We decided to try a mix of 3 parts sand, 1 part clay, a few handfuls of straw, and enough water to get our desired consistency (cake batter). Once the mixer was nearly full, we’d add a few additional shovelfuls of clay for good measure and let everything mix for a little while. We brought in the mixture one wheelbarrow at a time until we had enough material to screed a couple feet of the room. Screeding involves the pulling of a long 2×4 across rails that are set for the desired floor height. Two people pull the board at each end and slowly level the layer of mud toward them. After screeding each section, I would take a magnesium hand float and do some quick floating of the surface. For this first layer of floor, we don’t need it to be super smooth.
The resulting floor turned out pretty well. The day after the pour, I was able to use a couple small squares of OSB to shimmy my way onto the floor to fix up some small spots. I saw a small crack in one area and was able to easily trowel it closed – hopefully it will not reappear as the floor dries further. Although it has now been a full week since we poured the floor, it is probably still a little too wet to walk on. The weather over the past week has been wet and cool, thus slowing the drying time. Tomorrow we will pour the next floor. I’ll cover the earthen floor process in better detail in my next post.
6 thoughts on “Frame walls, doors, and earthen floors”
Everything looks amazing! What kind of timeline do you have towards completion?
Thanks Ted! The project timeline has been somewhat elusive to pin down, but I hope to be close to finished in another year’s time. I don’t know if that’s overly optimistic, but it seems achievable. Now that we’re working on the inside, things seem to be moving along at a good speed. It’s nice to not be too limited by inclement weather, although the snow and rain can still pose problems for us.
Anne here. Love the floor – what goes on top for sealer? Linseed oil? Sounds like a lot of tough work – the prep and pouring.
Highly recommend taking photos of your plumbing wall before it’s enclosed and keeping those photos in a safe place – just in case. Maybe even measurements. You did just what we did for our interior frame walls as in pouring a narrow little footer to support them – but yours look tidier!
Never framed before, wow! Glad you’re enclosed. We had snow a couple weeks ago – early. You probably got that storm as well. Doors are attractive and Leo will enjoy looking through them at his level.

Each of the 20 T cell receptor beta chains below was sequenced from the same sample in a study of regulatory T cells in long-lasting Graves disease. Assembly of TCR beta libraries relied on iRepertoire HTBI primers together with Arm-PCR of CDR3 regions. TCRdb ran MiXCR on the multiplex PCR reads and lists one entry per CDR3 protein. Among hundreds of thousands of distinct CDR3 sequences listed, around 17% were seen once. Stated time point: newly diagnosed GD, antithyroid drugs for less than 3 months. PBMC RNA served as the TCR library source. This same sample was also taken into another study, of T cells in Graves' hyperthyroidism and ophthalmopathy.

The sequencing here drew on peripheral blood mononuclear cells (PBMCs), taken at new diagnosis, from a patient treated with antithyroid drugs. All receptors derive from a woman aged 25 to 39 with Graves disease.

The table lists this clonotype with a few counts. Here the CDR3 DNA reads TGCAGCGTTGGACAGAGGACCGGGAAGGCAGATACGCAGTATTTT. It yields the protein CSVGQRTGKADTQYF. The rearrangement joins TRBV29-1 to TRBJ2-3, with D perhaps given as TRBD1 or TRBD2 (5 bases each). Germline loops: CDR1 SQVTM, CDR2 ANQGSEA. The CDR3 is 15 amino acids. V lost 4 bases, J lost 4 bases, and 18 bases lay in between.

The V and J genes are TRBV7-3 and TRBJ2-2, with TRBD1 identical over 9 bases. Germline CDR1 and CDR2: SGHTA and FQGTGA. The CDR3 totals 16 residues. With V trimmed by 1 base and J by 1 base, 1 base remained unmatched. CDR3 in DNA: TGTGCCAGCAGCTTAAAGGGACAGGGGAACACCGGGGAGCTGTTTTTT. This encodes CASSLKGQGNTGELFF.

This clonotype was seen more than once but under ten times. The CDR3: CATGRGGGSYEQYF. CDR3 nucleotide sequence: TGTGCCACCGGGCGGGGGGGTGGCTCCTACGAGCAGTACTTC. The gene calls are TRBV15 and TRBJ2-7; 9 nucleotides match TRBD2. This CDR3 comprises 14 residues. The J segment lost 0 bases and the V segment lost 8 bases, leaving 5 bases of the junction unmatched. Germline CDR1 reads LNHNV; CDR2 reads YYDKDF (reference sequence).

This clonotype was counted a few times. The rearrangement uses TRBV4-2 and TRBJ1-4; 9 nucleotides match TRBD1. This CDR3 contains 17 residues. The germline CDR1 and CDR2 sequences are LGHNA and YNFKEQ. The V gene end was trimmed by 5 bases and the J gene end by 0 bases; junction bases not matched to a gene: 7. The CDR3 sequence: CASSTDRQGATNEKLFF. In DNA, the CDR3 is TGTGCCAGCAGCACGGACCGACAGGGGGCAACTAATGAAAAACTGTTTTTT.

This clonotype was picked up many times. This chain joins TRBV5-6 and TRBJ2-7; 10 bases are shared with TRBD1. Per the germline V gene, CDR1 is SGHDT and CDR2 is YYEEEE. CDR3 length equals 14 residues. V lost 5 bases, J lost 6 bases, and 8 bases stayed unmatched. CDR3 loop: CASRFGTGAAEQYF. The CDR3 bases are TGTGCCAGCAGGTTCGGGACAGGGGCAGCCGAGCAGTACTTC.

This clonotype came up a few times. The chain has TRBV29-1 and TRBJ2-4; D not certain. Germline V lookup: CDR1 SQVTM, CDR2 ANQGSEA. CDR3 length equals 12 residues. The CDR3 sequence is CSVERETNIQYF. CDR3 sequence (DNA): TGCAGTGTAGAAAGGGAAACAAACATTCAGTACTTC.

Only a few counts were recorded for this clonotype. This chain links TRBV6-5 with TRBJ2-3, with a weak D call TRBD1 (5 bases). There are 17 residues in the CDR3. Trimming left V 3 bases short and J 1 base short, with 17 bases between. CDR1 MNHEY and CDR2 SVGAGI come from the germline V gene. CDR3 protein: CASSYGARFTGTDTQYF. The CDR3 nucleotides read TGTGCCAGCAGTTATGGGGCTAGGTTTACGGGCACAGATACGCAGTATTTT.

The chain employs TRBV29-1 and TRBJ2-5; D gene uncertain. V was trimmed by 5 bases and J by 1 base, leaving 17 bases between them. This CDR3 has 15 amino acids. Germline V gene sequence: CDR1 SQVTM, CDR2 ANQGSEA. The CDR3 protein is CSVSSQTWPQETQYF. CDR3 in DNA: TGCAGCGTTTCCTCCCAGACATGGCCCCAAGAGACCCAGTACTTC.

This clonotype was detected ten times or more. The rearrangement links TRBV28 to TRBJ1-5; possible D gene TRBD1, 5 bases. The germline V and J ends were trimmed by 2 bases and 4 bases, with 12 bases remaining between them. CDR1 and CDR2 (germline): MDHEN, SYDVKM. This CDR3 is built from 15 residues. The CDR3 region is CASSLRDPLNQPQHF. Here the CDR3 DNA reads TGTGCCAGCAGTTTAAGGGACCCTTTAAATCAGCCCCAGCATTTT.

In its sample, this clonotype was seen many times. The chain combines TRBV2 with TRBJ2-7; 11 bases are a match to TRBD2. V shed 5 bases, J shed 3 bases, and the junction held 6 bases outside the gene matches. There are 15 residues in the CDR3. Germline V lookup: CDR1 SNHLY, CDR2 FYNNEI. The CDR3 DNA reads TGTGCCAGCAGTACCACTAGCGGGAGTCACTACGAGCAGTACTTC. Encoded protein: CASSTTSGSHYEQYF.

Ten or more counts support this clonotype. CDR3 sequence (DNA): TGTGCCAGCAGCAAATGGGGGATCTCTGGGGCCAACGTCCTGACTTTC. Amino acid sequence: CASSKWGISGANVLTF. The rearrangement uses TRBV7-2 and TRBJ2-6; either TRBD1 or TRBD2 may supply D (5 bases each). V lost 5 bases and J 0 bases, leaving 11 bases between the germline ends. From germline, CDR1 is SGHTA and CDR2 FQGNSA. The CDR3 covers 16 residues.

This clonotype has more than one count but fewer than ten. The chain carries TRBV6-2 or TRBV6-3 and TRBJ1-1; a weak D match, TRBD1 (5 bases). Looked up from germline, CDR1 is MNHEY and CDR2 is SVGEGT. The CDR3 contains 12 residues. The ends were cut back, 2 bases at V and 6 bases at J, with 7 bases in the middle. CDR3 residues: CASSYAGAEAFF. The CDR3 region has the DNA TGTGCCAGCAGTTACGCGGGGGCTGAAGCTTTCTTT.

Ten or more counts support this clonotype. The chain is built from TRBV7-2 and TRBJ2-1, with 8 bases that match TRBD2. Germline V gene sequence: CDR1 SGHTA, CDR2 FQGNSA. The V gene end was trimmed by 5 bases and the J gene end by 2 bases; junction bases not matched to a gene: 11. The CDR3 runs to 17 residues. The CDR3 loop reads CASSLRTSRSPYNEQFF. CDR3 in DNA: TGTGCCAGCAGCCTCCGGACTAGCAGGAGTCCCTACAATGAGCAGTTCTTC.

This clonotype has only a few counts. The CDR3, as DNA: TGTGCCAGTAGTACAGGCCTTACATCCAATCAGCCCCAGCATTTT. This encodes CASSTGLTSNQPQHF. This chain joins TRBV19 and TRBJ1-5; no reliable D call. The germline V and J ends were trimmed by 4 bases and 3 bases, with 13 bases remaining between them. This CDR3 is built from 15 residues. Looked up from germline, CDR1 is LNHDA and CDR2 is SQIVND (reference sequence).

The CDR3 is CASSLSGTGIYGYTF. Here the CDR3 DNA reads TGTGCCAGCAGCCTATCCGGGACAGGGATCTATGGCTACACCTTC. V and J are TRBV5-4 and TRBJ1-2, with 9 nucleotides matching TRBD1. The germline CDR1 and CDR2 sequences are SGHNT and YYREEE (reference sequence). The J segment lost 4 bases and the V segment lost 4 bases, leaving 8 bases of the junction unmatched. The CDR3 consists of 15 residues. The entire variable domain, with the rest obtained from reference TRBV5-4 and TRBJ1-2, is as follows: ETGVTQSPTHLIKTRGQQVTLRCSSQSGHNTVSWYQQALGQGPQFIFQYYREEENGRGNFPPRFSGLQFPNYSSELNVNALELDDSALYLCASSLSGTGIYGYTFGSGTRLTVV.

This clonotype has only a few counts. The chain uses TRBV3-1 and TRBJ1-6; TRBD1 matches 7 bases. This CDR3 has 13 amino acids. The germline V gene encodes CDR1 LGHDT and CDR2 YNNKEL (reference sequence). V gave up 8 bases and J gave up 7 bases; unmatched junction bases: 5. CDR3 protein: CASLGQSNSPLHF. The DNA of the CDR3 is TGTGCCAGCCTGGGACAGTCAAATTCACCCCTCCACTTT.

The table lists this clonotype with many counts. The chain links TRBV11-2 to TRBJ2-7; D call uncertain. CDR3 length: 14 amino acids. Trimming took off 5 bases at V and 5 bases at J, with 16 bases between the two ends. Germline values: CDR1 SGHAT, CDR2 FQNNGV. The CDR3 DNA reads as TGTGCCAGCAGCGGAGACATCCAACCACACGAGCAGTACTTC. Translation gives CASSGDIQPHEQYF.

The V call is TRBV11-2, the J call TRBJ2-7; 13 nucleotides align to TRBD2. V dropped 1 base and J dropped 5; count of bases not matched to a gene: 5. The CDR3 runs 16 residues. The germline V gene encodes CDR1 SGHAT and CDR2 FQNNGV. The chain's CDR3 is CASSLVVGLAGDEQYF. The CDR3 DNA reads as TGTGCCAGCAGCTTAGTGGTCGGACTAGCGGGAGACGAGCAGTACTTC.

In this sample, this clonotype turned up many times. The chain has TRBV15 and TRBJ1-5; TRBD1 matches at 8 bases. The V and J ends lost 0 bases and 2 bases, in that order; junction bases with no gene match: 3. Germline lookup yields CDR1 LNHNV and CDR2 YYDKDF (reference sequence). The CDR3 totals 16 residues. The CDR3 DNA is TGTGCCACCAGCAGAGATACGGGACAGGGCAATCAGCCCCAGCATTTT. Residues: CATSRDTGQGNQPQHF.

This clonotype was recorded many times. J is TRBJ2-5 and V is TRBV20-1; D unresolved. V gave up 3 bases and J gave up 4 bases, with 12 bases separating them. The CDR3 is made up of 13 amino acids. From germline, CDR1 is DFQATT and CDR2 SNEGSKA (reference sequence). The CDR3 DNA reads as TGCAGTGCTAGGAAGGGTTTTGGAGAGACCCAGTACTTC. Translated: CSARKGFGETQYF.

Hey to Megan and Leo.
Great post. How do you finish the floor so the concrete footer is not visible at all? Does the earthen floor go over the concrete? Thanks
Hello! Thanks for your comment and questions. Correct me if I’m wrong, but I think you’re asking about how I plan to cover the concrete footer/thresholds of the interior doors – right? The floors that you see in these photos are just the base coat, so there will be one or two more coats on top. My plan is to cover those thresholds with tiles and then have the earthen floor butt up to the tiles. Doing it that way will have two purposes: 1. It will allow me to pour the floors of each room separately so that I don’t have cold joints between rooms, and 2. It will make it so there’s not a very thin floor layer over the concrete that would likely crack.
If I were to build this house again, I would consider dropping the level of the footer wherever there is going to be an interior door. That way, I’d have the option of continuing the earthen floor from room-to-room. However, I think doing the tile method has its benefits too (as mentioned above), and I think tiles can look really nice and add a colorful feature to each room.
I hope that answers your questions. Thanks again for reading! I hope you continue to follow our progress, and feel free to comment or ask questions in the future!
That was fast. Thanks for the reply and yes, you answered my question. I’m planning on having an earthen floor in my home but trying to figure out how to address the interior wall to floor situation. I like your concrete footer approach and the tiles. Very smart way to go. I may do a hybrid, skinny up the footer under the wall and widen it out a few inches down so I can use earthen floor up to the wall base. Still working out the details. I will be coming back to see your progress. Thanks